How not to keep 157 tigers: Harbin, China
Dear B and G
Yes, I’m in China again, for the fourth time in as many months, but this time seeing some new places, including Harbin in the very north of the country. It is covered in snow for about 5 months of the year and is close to the Russian border and North Korea. It is a relatively new city for China, not showing much growth until the 1920s when foreigners (mostly Russian) started trading there. Many of the older population still speak Russian. With the communist ties between the two countries and common enemies, Harbin became a base for the development of weapons and the institute that I was visiting started as a weapons research college. It still invests heavily in ship building, weapons development and government nuclear research, which means there are a lot of troops on the streets. According to our hosts this makes Harbin a very safe place. I’m not so sure about that..!
After seeing a museum dedicated to war ships and missiles we were given the opportunity to visit the Siberian Tiger Sanctuary which protects the majority of the remaining population of this massive apex predator. I groaned as we approached the park, upon seeing fibreglass cartoon characters of tigers guiding us to the parking lot, a huge tiger head that was a shop selling all kinds of tiger-related tat and the tiger models put in undignified scenarios (pulling a cart, sitting like a human, etc).
The parks concept was to charge punters £9 a time and then show them the tigers, apparently undergoing a re-wilding experience ready for re-introduction to their natural habitat. Although training a tiger to be wild seems like an oxymoron to me.
We entered a holding area before boarding a bus with the other tourists to go on a safari-style excursion through various gated pens that were where the tigers were being made to feel all wild again. Unfortunately they were exhibiting the usual zoo animal behaviour of walking along well trodden paths by the fences and doing figures of 8. They looked hungry and bored. There were some white tigers, which aren’t even a wild species, but a domestic breed created by man.
After the safari we got off into a caged walkway which showed the other main tiger areas, which were concreted, sparse and crammed with the beasts, only separated by sex. What I wasn’t expecting was the opportunity to feed a tiger. Tourists can pay 20 yuan (about £2) to have a live chicken tied by its feet to a pole and then dangle it about a pit of tigers. Which the Chinese did with glee, jiggling the terrified bird just out of reach and taunting the tigers as they jumped for it. And boy can they jump – about 3 metres clear off the ground. When one of the tigers finally got the chicken in its teeth there was a terrifying scuffle and roars as they fought for the meat. Makes you realise you would be dead within seconds if you fell in. Apparently one tourist did last year as they were drunk. She got torn to bits.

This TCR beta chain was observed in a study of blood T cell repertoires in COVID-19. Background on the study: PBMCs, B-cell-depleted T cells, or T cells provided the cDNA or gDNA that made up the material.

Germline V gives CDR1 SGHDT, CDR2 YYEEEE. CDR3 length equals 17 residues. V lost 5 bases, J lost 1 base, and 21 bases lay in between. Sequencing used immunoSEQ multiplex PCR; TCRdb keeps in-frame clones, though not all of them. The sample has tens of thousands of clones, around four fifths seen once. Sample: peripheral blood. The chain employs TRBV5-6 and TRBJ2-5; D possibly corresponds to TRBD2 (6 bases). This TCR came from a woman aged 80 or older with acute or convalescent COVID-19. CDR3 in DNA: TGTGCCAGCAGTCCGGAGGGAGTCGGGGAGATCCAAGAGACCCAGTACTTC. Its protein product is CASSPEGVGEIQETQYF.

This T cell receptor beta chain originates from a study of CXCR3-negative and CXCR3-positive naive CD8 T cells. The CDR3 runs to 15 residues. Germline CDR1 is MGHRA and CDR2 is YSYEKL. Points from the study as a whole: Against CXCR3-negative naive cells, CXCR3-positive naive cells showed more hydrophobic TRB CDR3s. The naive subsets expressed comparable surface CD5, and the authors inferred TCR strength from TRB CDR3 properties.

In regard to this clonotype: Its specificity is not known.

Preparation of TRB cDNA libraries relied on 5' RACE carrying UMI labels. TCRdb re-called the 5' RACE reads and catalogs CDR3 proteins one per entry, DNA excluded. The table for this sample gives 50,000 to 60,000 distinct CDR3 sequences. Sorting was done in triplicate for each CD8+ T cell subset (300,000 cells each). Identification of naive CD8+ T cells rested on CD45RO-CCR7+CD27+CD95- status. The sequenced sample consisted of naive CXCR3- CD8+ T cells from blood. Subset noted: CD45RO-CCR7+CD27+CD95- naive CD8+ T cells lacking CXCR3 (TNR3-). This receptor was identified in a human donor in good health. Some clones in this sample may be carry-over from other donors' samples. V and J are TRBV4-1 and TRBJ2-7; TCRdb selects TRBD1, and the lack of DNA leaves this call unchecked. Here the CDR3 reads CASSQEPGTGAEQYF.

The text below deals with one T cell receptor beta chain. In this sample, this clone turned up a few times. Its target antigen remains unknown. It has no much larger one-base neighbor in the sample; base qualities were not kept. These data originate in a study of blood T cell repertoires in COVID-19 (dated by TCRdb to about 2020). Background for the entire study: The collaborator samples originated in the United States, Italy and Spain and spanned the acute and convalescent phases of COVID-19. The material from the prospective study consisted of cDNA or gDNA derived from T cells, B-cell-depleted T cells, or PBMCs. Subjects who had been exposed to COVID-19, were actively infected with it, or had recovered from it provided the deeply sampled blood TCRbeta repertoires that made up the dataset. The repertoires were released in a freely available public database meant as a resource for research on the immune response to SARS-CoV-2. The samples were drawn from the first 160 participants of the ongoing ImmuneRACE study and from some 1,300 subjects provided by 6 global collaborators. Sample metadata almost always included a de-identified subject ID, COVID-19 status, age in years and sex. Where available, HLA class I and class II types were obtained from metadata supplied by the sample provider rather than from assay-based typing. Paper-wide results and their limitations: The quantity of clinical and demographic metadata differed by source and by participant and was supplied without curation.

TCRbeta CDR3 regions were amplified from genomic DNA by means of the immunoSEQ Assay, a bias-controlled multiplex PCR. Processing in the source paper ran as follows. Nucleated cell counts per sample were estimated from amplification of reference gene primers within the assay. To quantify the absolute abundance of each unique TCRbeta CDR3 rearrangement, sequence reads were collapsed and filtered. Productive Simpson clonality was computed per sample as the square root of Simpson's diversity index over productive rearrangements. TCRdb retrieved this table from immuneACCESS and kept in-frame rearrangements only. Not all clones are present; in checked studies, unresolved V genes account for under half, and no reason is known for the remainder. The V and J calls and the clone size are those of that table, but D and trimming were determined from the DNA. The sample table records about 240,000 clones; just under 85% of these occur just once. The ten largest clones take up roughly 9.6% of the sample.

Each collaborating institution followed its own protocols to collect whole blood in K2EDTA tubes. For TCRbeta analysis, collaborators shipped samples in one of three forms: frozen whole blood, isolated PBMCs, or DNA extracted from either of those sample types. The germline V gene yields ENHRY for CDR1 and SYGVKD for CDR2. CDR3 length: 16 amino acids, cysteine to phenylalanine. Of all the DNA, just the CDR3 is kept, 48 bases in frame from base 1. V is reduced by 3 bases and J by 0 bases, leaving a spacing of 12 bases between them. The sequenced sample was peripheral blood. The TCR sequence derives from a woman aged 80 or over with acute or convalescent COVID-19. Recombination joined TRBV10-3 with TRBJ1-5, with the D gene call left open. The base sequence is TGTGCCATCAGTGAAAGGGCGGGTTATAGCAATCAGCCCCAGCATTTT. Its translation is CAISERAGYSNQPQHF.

There were then some rather depressing zoo exhibitions: a white lion that was trying to throw up, a jaguar in a small concrete pen and a liger (a sterile hybrid of a tiger and a lion) straight out of a Victorian menagerie.
I left feeling a bit upset, but perhaps the tigers are better off there and a few are released every year as they claim they are. If I was a tiger though, I would rather be free and risk the poaching.
On the way back we stopped at St Sophia cathedral, a Russian Orthodox Church in the centre of the city, which is now used to exhibit historical photos. Never seen a building like it as I haven’t visited Russia, so that was interesting for me.
I’m on a high speed rail train now between Ningbo and Shanghai. Amazing speeds and the Chinese country speeding past in a blur. A few more days work in Guangzhou in the south and then the long flight home to you two monkeys. At the moment we are trying to buy a house in the countryside so that you guys can grow up with space and freedom to roam. Your mum thinks we have found the place, so when I get back we will be trying to get the mortgage and move in time for G to start primary school in the village. Exciting times. Bea is now repeating almost any word you say to her, George continues to be obsessed with all things Lego Star Wars related and is sometimes like a moody teenager already, although in an adorable way.